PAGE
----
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Under the Bed (Xlrator) takes a novel premise (what if someone really did have a monster under their bed?) and actually manages to do something good with it…up to a point. On one hand, it’s mostly well acted, it manages to not take itself too seriously without constantly winking at the audience, and when it get’s gory, it has some solid kills. On the other hand, the big reveal of the monster is a disappointment (it looks like a bargain basement Toxic Avenger), some of the characters are pretty useless (especially the dad, who seems to exist only to be an asshole) and by the time it reaches it’s third act, director Steven C. Miller seems lost as to what he should do. Still, it makes for a good Redbox rental or Netflix stream. Just don’t expect to fall in love with it.

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Another low budget creature feature that means well but isn’t successful is Nailbiter (Lionsgate), which is the feature length debut from Patrick Rea, who did some solid short films (some of which can be seen in the DVD Heartland Horrors). The films itself has a simple premise: a family hoping to meet their father coming back from the military find themselves stranded by a tornado, but the house they are taking refuge in has some kind of sinister being, or beings living in it. Whilst the creature and gore effects are good considering the low budget, the film is ultimately hampered by terribly written characters, an uneven script, a lame “town with a secret” twist and a bad “wait for the sequel” conclusion. In the end, I can’t help but thing I would have liked it more if it had been a short film.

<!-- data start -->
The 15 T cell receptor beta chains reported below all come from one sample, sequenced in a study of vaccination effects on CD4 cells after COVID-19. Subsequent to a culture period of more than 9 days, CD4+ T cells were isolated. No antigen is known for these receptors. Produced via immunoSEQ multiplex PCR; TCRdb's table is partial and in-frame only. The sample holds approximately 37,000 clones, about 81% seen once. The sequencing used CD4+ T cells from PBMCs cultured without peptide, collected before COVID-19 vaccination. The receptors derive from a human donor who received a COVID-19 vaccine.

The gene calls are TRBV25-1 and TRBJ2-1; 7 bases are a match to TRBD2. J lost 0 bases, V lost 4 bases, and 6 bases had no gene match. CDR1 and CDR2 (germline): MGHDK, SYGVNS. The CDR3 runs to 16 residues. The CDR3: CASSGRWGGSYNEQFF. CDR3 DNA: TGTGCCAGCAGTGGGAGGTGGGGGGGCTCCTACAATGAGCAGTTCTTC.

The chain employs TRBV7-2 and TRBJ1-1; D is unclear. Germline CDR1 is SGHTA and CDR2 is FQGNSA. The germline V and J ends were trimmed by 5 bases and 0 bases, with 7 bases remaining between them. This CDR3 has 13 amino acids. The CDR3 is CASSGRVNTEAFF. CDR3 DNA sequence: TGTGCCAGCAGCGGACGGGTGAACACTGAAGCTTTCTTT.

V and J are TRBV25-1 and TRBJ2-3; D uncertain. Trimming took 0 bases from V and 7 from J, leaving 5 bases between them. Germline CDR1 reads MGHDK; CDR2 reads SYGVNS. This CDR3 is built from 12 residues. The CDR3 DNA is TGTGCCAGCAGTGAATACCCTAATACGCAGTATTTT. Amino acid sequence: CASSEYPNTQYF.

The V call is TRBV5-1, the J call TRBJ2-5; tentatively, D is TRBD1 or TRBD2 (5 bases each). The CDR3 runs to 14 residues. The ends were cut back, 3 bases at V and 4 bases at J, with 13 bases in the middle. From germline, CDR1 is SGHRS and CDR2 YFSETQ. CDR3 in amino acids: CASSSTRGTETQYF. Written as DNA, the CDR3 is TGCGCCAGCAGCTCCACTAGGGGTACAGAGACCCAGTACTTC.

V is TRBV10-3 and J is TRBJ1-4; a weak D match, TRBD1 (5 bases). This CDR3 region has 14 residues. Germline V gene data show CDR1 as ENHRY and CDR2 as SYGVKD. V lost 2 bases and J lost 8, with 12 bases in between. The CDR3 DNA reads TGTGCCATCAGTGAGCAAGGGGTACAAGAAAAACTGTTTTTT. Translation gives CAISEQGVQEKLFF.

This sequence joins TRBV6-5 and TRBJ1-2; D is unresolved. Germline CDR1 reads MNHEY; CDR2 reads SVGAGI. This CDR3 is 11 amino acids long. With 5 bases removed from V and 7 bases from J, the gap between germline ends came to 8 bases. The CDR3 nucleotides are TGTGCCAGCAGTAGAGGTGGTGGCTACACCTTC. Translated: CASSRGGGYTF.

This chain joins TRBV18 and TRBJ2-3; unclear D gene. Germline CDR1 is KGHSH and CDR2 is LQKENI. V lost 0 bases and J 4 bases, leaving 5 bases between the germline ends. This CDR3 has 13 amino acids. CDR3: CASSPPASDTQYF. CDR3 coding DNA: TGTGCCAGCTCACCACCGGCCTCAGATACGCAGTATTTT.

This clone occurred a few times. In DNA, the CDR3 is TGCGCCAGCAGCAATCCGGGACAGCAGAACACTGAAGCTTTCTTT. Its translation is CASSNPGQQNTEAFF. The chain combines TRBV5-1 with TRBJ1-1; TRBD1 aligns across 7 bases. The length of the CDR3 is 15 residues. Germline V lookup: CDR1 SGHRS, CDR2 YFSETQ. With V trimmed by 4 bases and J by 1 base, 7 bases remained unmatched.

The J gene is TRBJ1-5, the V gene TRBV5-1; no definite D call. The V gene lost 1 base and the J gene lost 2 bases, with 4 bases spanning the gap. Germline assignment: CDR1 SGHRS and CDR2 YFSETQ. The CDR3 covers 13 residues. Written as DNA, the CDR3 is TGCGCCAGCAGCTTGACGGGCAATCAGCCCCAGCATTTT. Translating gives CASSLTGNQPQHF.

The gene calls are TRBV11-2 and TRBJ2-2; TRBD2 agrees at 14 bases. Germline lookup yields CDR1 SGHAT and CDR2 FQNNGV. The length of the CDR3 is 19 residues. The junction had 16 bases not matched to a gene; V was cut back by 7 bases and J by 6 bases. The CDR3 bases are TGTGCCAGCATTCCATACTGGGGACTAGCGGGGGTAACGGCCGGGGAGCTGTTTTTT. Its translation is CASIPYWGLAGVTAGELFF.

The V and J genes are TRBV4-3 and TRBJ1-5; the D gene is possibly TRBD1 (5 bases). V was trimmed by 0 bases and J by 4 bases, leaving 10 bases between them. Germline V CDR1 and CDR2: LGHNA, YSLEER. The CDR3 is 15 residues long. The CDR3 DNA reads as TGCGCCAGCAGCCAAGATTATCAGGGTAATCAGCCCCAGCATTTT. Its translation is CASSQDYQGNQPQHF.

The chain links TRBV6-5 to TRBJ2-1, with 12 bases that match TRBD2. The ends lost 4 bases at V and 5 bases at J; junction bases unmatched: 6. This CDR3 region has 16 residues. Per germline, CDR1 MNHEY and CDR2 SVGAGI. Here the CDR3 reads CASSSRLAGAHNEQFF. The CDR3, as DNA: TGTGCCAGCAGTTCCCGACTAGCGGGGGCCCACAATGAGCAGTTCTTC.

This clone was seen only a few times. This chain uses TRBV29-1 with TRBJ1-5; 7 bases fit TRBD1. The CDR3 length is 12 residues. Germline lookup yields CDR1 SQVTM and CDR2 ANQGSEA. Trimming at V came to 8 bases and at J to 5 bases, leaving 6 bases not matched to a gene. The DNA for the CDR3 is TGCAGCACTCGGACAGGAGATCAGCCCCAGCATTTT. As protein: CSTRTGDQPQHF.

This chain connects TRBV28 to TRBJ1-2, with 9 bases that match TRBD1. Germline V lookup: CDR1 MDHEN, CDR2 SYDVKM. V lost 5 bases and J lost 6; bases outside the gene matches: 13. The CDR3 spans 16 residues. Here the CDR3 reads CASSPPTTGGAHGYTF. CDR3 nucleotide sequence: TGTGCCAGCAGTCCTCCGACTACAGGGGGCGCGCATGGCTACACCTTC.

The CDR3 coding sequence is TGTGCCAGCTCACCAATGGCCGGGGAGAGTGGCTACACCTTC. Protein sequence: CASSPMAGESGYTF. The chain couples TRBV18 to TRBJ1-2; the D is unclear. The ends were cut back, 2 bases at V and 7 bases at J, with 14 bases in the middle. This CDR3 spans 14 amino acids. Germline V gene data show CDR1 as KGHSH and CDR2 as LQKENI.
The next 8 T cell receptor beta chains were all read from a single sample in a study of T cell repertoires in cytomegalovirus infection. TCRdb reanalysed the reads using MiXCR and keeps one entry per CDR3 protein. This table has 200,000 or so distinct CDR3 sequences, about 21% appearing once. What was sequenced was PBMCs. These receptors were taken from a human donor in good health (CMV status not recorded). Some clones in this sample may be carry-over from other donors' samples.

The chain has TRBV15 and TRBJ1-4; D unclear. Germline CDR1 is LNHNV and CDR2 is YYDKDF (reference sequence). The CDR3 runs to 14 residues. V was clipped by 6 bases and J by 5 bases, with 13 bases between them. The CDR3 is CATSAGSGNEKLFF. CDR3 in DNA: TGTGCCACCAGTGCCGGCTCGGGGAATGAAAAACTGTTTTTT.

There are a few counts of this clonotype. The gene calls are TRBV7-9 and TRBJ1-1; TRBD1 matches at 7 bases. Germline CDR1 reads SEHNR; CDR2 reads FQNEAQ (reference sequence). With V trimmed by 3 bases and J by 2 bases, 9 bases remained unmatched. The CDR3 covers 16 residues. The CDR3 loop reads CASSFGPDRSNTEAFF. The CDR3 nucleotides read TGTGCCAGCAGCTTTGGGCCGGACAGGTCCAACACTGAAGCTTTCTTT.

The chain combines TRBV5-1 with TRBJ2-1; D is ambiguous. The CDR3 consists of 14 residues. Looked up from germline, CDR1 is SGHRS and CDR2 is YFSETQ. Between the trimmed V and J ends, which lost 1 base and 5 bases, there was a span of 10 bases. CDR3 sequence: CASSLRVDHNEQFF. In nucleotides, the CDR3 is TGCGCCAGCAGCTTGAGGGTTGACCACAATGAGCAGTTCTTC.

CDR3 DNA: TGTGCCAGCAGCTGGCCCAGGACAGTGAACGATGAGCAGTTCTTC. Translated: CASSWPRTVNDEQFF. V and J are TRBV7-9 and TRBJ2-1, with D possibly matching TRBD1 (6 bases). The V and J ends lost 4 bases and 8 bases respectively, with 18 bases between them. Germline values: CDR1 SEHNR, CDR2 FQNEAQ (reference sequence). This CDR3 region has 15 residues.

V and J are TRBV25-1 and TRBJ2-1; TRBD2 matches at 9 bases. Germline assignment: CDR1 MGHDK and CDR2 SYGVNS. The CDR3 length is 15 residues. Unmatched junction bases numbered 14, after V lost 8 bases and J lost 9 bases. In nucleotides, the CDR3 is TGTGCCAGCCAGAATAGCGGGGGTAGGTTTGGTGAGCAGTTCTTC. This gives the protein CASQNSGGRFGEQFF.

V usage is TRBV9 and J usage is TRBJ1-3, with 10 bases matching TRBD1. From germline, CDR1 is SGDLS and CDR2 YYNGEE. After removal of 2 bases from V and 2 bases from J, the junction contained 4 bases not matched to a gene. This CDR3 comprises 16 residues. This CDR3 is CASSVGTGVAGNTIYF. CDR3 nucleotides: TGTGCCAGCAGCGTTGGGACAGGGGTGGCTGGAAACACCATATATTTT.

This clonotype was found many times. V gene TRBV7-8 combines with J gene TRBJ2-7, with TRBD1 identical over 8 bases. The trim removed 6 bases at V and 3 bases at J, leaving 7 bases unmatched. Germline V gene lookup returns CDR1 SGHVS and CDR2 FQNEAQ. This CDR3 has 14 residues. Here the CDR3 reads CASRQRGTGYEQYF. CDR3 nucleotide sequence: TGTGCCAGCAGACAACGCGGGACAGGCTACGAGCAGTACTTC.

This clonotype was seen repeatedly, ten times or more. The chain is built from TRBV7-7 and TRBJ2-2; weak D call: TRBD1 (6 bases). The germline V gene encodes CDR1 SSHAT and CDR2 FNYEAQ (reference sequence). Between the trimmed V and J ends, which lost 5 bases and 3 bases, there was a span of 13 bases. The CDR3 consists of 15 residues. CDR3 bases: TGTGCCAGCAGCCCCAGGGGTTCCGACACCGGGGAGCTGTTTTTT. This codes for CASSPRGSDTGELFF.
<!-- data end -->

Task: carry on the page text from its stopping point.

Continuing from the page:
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Tower of Evil (Scorpion)  at first, doesn’t seem like anything particularly special. A group of dumb teens wind up dead on an island, and an investigate reveals a killer and evil plans. However, it is notable for several reasons: it’s one of the original slasher movies, and much of what occurs (unapologetic nudity and nasty for it’s time kills) predict much of what would occur a decade later. It’s also a fun little exploitation movie too, with plenty of sex and violence to go around, as well as some solid direction from Jim O’Connoly (The Valley of Gwangi), and like several British horror movies from this period (the early 70’s), it’s a nice look at the transition from old school, Hammer horror chills and rougher, bloodier fair. Not a classic, but a good time.

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Finally, there’s Swamp Thing (Shout Factory), which is now available for the first time on Blu-Ray. Directed by Wes Craven (his second major studio movie), this is a fun, campy B-Movie that serves of a reminder of what comic book movies could be like in a time where we didn’t have one being released every few months. Craven directs the whole thing with a brisk pace, the old school man in a suit effects have a nice charm, and the acting is better than what you normally expect from a monster movie of this caliber. Granted, fans of Adrienne Barbeau’s breasts will be disappointed that the version available is the U.S. theatrical cut instead of the International one, but there’s still enough goofy goodness on display that will make viewers forgiving.

Next Time: Mario Bava, Rob Zombie and Jess Franco-oh my!